As the world starts to feel the first effects of the aging population, Queensland students are entering the health field of study at a prodigious rate. Enrolment in healthcare courses has risen by more than 131 per cent in the period from 2001 to 2016, which is in line with results nationwide, where enrolments in healthcare have increased by approximately 150 per cent over the same period.

The other fields that have grown over the 15-year period are:

Field of study Percentage
Architecture and building 73.1
Engineering and related technologies 70
Creative Arts 46.2
Natural and physical sciences 43
Management and commerce 11.9

 

The fields of study that have seen a decrease in enrolments are:

Field of study Percentage
Information technology -8.5
Agriculture, environmental and related studies -37.3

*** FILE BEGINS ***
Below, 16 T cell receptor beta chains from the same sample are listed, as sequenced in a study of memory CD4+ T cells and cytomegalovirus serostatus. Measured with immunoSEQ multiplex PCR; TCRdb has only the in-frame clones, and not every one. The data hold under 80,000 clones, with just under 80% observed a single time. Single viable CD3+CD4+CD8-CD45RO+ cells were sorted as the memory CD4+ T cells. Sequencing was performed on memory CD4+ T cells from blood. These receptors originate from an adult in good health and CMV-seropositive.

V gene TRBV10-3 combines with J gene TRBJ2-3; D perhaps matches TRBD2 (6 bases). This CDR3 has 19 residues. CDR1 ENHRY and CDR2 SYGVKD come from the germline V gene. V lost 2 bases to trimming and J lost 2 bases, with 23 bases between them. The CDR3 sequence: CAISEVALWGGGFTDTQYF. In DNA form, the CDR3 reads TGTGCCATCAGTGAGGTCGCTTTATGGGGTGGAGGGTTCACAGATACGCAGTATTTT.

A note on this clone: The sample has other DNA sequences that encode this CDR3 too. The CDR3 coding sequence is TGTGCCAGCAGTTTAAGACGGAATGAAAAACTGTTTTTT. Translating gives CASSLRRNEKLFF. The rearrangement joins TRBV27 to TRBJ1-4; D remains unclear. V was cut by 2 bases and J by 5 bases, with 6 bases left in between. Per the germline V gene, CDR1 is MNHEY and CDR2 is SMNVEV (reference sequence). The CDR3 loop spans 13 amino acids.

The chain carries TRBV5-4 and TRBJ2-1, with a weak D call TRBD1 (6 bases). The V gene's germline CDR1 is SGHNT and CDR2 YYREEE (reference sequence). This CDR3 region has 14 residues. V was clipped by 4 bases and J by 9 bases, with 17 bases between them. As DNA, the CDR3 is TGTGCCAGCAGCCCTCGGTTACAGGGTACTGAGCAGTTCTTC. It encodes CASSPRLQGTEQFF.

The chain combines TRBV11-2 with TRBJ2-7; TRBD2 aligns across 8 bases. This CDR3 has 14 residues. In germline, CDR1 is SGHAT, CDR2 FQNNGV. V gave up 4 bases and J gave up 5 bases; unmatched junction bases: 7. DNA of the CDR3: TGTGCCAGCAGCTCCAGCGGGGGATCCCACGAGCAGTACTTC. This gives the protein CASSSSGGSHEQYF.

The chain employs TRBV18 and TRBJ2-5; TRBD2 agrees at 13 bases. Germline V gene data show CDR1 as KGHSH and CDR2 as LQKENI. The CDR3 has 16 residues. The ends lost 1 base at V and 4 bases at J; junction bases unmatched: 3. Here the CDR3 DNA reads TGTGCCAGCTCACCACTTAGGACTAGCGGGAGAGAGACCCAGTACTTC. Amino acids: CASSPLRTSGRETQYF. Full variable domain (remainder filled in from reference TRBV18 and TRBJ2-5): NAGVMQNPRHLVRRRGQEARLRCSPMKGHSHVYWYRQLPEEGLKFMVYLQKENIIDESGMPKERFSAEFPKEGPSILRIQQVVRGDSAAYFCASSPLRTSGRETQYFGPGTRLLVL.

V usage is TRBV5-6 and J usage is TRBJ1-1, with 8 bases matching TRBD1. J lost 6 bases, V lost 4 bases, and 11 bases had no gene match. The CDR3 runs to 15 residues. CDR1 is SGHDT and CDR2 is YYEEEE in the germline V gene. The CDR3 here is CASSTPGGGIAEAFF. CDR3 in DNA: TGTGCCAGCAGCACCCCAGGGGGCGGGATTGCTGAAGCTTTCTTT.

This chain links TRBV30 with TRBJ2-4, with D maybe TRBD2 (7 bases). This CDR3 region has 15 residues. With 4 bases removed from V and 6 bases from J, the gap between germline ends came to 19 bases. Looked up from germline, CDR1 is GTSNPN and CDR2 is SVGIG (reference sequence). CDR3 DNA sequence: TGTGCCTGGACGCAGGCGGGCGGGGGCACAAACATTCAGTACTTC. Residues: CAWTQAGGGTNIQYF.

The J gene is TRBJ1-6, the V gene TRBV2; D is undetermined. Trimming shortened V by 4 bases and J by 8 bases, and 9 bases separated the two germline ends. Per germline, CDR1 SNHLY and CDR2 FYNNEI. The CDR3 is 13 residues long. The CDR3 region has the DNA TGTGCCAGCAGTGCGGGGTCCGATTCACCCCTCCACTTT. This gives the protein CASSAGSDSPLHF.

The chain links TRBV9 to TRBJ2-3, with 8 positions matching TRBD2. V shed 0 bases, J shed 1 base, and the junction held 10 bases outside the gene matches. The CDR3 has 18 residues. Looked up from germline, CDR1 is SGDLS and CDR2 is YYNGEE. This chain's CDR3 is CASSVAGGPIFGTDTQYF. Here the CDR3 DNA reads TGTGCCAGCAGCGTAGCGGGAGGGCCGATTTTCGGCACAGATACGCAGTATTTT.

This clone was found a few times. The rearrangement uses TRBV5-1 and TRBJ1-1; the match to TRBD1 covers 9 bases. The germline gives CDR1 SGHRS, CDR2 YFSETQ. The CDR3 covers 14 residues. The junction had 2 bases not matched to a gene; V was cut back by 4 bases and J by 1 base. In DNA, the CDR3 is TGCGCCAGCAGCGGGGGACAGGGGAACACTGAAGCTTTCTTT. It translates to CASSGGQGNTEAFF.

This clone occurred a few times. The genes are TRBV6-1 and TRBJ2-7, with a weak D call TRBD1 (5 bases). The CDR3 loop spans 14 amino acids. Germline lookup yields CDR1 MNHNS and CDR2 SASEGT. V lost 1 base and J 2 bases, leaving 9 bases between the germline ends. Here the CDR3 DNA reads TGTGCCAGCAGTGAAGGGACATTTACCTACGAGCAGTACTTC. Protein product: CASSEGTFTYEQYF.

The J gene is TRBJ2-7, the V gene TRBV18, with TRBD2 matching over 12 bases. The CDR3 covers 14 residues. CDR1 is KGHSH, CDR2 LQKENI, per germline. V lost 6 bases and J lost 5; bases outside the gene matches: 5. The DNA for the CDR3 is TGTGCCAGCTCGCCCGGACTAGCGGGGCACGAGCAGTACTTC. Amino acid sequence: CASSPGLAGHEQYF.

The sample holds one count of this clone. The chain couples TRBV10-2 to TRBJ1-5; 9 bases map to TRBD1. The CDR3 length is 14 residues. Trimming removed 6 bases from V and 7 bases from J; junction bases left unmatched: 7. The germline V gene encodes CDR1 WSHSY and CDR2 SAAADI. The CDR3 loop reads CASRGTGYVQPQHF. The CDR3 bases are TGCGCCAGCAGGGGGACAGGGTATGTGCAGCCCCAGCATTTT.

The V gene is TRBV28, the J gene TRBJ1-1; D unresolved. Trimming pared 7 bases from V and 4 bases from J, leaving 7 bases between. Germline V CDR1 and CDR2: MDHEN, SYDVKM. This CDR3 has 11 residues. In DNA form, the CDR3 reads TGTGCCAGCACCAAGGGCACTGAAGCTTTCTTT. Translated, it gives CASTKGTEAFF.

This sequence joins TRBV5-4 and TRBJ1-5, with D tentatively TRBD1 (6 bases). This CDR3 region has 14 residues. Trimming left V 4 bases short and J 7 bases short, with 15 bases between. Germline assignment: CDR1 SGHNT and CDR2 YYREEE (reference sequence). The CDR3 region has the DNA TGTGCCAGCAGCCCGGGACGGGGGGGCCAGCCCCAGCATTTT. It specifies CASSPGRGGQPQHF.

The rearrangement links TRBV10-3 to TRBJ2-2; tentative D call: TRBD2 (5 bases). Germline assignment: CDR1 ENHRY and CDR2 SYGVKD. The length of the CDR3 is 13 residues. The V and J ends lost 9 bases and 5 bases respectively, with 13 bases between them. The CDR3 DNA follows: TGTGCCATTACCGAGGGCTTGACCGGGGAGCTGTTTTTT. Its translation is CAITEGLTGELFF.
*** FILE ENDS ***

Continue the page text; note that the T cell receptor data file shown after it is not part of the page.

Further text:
Education -42.1

Interestingly, despite the increase in STEM coverage and predictions for a tech-dominated employment sector, information technology enrolments have dropped. While at face value it could be interpreted as a decrease in interest or need, it might also suggest a shift in the way courses in other fields are being taught. Given that the need for programming skills has permeated every industry to some extent, it may no longer be necessary to study a general information technology course to learn these skills. Each field has its unique application of computers, AI, AR, VR, and all the old and new inventions that have appeared in the last 15 years. This suggests that undertaking a healthcare course, for example, will inevitably include units around the implementation of technology and how it works, reducing the need for broad knowledge and giving each aspect of digital technology its own industry-specific context.

To find out more about the tertiary landscape in Queensland and the initiatives underway for the future, attend the ACS Seminar on the Gold Coast. We’re pleased to welcome Study Gold Coast and they will speak about where the future of education in the sunshine state is leading. 

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